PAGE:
Down syndrome doesn’t keep this queen at home

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Sarah Hendrixson poses with her mother Janet after winning the title of Egg Harbor Township High School Homecoming Queen Friday night. Photo submitted

EGG HARBOR TOWNSHIP – In a time when bullying is on the tip of every school administrator’s tongue, one student who could easily be targeted for being different got the royal treatment instead.

Sarah Hendrixson, a senior at Egg Harbor Township High School, won the title of 2011 Homecoming Queen Friday night. She received 90 percent of the vote.

Like the other girls who were in contention for the crown, Hendrixson had selected a special dress for the homecoming dance Saturday and was waiting with anticipation for the results to be announced at the football game.

What sets her apart from every other homecoming queen in school and county history is that Hendrixson was born with Down syndrome.


 

The condition, also called Trisomy 21, occurs when a baby is born with three rather than two copies of the 21st chromosome. People with Down syndrome can have varying degrees of intellectual disabilities, from mild to severe.

“After she was announced as queen, she was so happy she really couldn't speak, which is quite unusual for Sarah,” said Janet Hendrixson of her outgoing daughter. “I think the huge smile made speech difficult.  She had to talk to everyone after the ceremony like a true celebrity.”

As parents of a special-needs child, the event was especially memorable, she said.

“Since she was born, we just prayed that she would be accepted by her peers,” Hendrixon said. “When you have a child with a disability, you expect that as they enter middle school or high school, the intellectual and physical differences will show their head and manifest themselves. As a parent, you hear that your child’s friends will begin to pull away. We’ve had the opposite experience with Sarah.”

Since middle school, Hendrixson has been surrounded and protected by her friends, her mother said.

Her one-to-one teaching aide, Heather Franz, said the teen’s outgoing personality is the reason people are drawn to her.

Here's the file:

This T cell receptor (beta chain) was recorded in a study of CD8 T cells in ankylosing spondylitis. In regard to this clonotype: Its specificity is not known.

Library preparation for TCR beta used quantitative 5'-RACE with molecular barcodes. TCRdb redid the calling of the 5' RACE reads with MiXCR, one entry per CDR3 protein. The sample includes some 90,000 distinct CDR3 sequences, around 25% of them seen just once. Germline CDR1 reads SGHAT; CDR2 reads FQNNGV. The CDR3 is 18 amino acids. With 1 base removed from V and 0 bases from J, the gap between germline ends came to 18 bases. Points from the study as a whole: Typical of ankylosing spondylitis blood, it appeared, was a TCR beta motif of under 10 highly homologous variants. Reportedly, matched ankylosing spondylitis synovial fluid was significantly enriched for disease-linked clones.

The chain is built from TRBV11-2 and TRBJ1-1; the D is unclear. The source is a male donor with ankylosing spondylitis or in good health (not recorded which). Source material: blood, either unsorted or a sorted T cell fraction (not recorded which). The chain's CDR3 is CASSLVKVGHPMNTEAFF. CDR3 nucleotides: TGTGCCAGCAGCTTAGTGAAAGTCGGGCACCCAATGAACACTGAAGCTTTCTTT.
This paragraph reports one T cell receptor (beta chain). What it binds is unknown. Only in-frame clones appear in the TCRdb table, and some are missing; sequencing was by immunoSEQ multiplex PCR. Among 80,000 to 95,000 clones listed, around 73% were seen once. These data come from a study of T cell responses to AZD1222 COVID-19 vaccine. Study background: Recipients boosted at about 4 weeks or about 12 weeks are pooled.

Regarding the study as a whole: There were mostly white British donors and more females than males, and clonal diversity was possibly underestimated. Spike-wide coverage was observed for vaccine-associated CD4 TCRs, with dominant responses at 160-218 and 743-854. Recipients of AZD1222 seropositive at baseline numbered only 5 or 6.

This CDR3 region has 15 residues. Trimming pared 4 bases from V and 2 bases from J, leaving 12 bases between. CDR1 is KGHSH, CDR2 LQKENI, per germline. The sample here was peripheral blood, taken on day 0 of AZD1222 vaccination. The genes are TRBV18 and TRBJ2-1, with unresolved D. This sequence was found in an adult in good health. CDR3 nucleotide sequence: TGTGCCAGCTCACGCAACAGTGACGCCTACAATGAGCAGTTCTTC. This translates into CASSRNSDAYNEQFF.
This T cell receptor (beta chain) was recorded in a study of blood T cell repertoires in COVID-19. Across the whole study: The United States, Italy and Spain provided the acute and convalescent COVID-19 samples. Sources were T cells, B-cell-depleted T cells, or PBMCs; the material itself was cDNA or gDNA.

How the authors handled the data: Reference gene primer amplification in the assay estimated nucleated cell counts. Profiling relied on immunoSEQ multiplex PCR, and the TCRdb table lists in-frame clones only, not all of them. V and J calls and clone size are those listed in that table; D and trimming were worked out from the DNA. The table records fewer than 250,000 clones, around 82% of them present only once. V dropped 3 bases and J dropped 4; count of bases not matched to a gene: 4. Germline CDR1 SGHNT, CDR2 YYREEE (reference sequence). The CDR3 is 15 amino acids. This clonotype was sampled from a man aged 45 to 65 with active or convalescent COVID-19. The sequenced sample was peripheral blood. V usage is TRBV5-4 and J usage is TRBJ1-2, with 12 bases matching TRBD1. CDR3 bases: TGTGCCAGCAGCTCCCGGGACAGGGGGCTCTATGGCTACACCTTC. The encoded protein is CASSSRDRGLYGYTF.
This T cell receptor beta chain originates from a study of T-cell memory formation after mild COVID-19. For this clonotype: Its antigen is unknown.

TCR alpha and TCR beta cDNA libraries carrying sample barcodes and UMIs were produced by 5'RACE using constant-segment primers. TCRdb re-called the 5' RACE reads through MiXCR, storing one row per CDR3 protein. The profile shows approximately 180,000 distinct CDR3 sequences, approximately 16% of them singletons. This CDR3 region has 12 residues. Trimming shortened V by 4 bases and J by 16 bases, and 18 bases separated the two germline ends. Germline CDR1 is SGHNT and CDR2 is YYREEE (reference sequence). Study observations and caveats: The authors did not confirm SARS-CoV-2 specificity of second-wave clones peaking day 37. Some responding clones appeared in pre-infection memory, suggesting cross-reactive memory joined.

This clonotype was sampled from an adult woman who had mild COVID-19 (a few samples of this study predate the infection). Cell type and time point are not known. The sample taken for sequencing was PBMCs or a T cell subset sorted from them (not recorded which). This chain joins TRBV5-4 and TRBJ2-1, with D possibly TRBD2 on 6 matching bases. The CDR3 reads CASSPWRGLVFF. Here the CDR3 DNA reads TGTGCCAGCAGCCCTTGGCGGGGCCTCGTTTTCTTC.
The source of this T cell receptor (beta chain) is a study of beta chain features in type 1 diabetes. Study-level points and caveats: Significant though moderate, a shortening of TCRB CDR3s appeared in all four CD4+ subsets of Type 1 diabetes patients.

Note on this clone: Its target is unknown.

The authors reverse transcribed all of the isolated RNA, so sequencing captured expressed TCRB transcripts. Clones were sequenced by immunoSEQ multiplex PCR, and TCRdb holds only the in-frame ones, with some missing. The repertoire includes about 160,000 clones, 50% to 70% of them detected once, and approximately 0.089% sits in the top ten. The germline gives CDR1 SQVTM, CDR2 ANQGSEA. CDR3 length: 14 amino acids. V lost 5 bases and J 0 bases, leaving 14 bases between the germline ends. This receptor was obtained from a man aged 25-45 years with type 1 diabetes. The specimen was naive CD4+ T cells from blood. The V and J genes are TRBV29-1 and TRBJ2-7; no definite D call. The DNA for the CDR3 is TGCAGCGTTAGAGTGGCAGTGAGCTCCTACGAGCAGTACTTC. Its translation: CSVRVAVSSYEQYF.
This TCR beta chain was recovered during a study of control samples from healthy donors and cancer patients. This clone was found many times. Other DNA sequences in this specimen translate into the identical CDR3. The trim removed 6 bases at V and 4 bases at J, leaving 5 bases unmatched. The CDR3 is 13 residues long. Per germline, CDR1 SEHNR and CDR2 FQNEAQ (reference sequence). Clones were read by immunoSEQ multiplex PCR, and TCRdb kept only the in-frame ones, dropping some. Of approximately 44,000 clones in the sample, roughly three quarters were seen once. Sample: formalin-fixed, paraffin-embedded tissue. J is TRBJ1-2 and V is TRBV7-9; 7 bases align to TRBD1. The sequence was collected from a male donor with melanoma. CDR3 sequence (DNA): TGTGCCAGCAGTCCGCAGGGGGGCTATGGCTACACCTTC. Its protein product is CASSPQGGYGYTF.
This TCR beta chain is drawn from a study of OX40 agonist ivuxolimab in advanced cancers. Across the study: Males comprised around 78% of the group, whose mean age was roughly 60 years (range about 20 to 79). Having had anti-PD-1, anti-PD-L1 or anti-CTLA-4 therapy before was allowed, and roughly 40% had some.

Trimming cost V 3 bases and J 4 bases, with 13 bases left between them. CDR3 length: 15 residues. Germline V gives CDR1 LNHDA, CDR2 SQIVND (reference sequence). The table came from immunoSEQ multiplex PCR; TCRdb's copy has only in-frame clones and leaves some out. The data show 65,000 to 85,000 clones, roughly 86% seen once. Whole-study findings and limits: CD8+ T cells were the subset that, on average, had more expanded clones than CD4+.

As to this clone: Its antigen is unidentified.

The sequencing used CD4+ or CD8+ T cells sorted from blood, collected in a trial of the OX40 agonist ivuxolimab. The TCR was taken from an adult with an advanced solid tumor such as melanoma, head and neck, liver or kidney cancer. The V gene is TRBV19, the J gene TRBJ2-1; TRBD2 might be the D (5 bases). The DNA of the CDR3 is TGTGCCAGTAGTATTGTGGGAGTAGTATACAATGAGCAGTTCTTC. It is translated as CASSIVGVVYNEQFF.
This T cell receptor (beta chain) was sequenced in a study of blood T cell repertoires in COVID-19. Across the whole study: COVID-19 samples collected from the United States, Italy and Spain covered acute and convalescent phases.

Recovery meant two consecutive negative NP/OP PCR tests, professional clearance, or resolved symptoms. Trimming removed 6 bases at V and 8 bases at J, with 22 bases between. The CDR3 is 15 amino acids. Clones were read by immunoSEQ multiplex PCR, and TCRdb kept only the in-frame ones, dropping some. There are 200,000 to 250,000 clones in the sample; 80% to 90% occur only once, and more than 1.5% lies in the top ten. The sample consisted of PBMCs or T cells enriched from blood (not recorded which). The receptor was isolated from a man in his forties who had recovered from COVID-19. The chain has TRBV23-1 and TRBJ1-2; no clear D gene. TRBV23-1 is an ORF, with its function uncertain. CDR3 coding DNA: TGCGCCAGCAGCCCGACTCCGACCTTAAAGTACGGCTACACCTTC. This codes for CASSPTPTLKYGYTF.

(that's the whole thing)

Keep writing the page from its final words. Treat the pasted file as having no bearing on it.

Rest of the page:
“She is so active and loving. Everyone knows her – she is very popular,” said Franz, who has worked with Hendrixson since the seventh grade.

Hendrixson, 18, is a member of the winter cheerleading squad, choir and the Key Club, and she participates in all school dances. She competes as a swimmer in the Special Olympics and volunteers at nursing homes. She has attended the prom the past two years and is dating.

Her mother said she and her husband, Tom, always expected their daughter to participate fully in her environment.

“One of the best pieces of advice we received when Sarah was born was from our pediatrician, who reminded us that she is our daughter first. He told us that when she needs to be pushed, push her. When you need to let her back, let her back. Do what every other parent does,” she said. “We have always let her show us what she was capable of or what she wasn’t capable of, but we never expected a homecoming nomination.”

The nomination was announced during a recent pep rally, Franz said.

“The names were all read, and they saved Sarah’s name for last. All of the other girls had people clapping for them, but when they read Sarah’s name, there was a standing ovation. There wasn’t a dry adult eye in the room,” she said.

Franz said the nomination alone was heartwarming and showed the character of the student body.

“People have been asking me if it is sincere, and I tell them 100 percent that it is,” Franz said. “You should have seen the reaction when her name was read. These students have accepted her and learned from her. It’s been an eye-opener for them, and a wonderful lesson that just because someone looks different or acts different doesn’t mean that you can’t treat them the same way. She’s just extra-special.”

Hendrixson’s mother said that back when she was a student, no one in school had a disability or looked different.

“What parents and students went through just 20 years ago compared with now has completely changed; and it’s wonderful to see the acceptance,” she said. “We have had a phenomenal experience with the high school.”

By the time Sarah arrived home Friday night, she “practically passed out,” according to her mother. But just before she did, she looked up at a picture of Teresa Scanlan, Miss America 2011, hanging over her bed and told her mother, “She is so proud of me.”

“It was a great night for Sarah, and more importantly, it was a great night for the students of the high school, who demonstrated their understanding of Sarah and collectively decided to give her the best week in her 18 years,” she said.

  Sarah Hendrixson stands with her date after being crowned as Egg Harbor Township High School’s Homecoming Queen.


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